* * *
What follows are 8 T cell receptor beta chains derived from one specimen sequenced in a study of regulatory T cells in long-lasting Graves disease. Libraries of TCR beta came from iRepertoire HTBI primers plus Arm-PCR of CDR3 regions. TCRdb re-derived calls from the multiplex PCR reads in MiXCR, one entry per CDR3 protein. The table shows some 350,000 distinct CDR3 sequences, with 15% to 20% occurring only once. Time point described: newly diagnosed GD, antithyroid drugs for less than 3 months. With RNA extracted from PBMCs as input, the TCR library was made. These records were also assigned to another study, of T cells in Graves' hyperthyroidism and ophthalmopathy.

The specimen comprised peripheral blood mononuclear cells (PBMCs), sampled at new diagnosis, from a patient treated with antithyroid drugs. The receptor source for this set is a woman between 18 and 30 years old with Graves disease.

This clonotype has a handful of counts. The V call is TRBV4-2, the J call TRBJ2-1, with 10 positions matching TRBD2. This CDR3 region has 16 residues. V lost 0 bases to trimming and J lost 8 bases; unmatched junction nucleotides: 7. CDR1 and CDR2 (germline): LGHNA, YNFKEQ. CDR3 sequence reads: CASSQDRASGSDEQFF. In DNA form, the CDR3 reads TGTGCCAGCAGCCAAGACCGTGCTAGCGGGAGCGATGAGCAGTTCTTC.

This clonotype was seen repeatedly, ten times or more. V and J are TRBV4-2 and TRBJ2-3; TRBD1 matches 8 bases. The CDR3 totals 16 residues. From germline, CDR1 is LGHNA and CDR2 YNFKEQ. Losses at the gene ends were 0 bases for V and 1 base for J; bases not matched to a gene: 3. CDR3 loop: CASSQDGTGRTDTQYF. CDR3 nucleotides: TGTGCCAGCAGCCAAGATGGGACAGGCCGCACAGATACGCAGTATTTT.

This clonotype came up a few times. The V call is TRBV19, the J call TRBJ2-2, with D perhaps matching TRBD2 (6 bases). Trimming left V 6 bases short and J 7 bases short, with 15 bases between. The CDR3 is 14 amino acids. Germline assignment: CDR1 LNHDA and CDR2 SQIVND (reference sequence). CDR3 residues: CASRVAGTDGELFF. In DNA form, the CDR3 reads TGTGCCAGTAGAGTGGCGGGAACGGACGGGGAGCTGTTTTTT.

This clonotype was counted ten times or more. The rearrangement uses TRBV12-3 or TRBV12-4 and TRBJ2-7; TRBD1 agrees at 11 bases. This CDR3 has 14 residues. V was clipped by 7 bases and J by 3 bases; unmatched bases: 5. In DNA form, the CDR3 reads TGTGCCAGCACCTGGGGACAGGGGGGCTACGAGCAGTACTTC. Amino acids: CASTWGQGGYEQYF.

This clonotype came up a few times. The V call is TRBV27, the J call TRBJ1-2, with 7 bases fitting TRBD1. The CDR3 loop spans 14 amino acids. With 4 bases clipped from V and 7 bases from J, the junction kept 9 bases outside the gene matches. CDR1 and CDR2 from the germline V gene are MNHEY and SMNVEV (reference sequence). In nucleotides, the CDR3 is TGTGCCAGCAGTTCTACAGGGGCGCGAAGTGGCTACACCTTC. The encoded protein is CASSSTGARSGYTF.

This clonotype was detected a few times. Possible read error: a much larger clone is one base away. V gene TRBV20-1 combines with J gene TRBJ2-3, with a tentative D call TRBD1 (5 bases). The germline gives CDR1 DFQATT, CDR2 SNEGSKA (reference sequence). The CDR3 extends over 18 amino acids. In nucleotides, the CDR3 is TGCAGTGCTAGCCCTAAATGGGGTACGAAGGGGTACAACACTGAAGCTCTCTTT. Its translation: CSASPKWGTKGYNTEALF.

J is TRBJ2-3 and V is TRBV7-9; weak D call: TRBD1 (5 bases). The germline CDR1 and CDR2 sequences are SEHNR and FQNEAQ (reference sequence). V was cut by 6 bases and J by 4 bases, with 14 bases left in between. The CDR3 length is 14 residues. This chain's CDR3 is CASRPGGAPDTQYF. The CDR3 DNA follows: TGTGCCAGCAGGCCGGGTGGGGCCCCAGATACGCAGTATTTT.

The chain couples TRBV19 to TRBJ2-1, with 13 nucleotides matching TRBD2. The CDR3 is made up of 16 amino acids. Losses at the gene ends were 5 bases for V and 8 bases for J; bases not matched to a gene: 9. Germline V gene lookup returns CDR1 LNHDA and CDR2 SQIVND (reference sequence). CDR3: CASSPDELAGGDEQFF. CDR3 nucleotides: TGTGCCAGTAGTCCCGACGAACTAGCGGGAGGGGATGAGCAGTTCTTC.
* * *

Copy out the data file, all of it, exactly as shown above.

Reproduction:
What follows are 8 T cell receptor beta chains derived from one specimen sequenced in a study of regulatory T cells in long-lasting Graves disease. Libraries of TCR beta came from iRepertoire HTBI primers plus Arm-PCR of CDR3 regions. TCRdb re-derived calls from the multiplex PCR reads in MiXCR, one entry per CDR3 protein. The table shows some 350,000 distinct CDR3 sequences, with 15% to 20% occurring only once. Time point described: newly diagnosed GD, antithyroid drugs for less than 3 months. With RNA extracted from PBMCs as input, the TCR library was made. These records were also assigned to another study, of T cells in Graves' hyperthyroidism and ophthalmopathy.

The specimen comprised peripheral blood mononuclear cells (PBMCs), sampled at new diagnosis, from a patient treated with antithyroid drugs. The receptor source for this set is a woman between 18 and 30 years old with Graves disease.

This clonotype has a handful of counts. The V call is TRBV4-2, the J call TRBJ2-1, with 10 positions matching TRBD2. This CDR3 region has 16 residues. V lost 0 bases to trimming and J lost 8 bases; unmatched junction nucleotides: 7. CDR1 and CDR2 (germline): LGHNA, YNFKEQ. CDR3 sequence reads: CASSQDRASGSDEQFF. In DNA form, the CDR3 reads TGTGCCAGCAGCCAAGACCGTGCTAGCGGGAGCGATGAGCAGTTCTTC.

This clonotype was seen repeatedly, ten times or more. V and J are TRBV4-2 and TRBJ2-3; TRBD1 matches 8 bases. The CDR3 totals 16 residues. From germline, CDR1 is LGHNA and CDR2 YNFKEQ. Losses at the gene ends were 0 bases for V and 1 base for J; bases not matched to a gene: 3. CDR3 loop: CASSQDGTGRTDTQYF. CDR3 nucleotides: TGTGCCAGCAGCCAAGATGGGACAGGCCGCACAGATACGCAGTATTTT.

This clonotype came up a few times. The V call is TRBV19, the J call TRBJ2-2, with D perhaps matching TRBD2 (6 bases). Trimming left V 6 bases short and J 7 bases short, with 15 bases between. The CDR3 is 14 amino acids. Germline assignment: CDR1 LNHDA and CDR2 SQIVND (reference sequence). CDR3 residues: CASRVAGTDGELFF. In DNA form, the CDR3 reads TGTGCCAGTAGAGTGGCGGGAACGGACGGGGAGCTGTTTTTT.

This clonotype was counted ten times or more. The rearrangement uses TRBV12-3 or TRBV12-4 and TRBJ2-7; TRBD1 agrees at 11 bases. This CDR3 has 14 residues. V was clipped by 7 bases and J by 3 bases; unmatched bases: 5. In DNA form, the CDR3 reads TGTGCCAGCACCTGGGGACAGGGGGGCTACGAGCAGTACTTC. Amino acids: CASTWGQGGYEQYF.

This clonotype came up a few times. The V call is TRBV27, the J call TRBJ1-2, with 7 bases fitting TRBD1. The CDR3 loop spans 14 amino acids. With 4 bases clipped from V and 7 bases from J, the junction kept 9 bases outside the gene matches. CDR1 and CDR2 from the germline V gene are MNHEY and SMNVEV (reference sequence). In nucleotides, the CDR3 is TGTGCCAGCAGTTCTACAGGGGCGCGAAGTGGCTACACCTTC. The encoded protein is CASSSTGARSGYTF.

This clonotype was detected a few times. Possible read error: a much larger clone is one base away. V gene TRBV20-1 combines with J gene TRBJ2-3, with a tentative D call TRBD1 (5 bases). The germline gives CDR1 DFQATT, CDR2 SNEGSKA (reference sequence). The CDR3 extends over 18 amino acids. In nucleotides, the CDR3 is TGCAGTGCTAGCCCTAAATGGGGTACGAAGGGGTACAACACTGAAGCTCTCTTT. Its translation: CSASPKWGTKGYNTEALF.

J is TRBJ2-3 and V is TRBV7-9; weak D call: TRBD1 (5 bases). The germline CDR1 and CDR2 sequences are SEHNR and FQNEAQ (reference sequence). V was cut by 6 bases and J by 4 bases, with 14 bases left in between. The CDR3 length is 14 residues. This chain's CDR3 is CASRPGGAPDTQYF. The CDR3 DNA follows: TGTGCCAGCAGGCCGGGTGGGGCCCCAGATACGCAGTATTTT.

The chain couples TRBV19 to TRBJ2-1, with 13 nucleotides matching TRBD2. The CDR3 is made up of 16 amino acids. Losses at the gene ends were 5 bases for V and 8 bases for J; bases not matched to a gene: 9. Germline V gene lookup returns CDR1 LNHDA and CDR2 SQIVND (reference sequence). CDR3: CASSPDELAGGDEQFF. CDR3 nucleotides: TGTGCCAGTAGTCCCGACGAACTAGCGGGAGGGGATGAGCAGTTCTTC.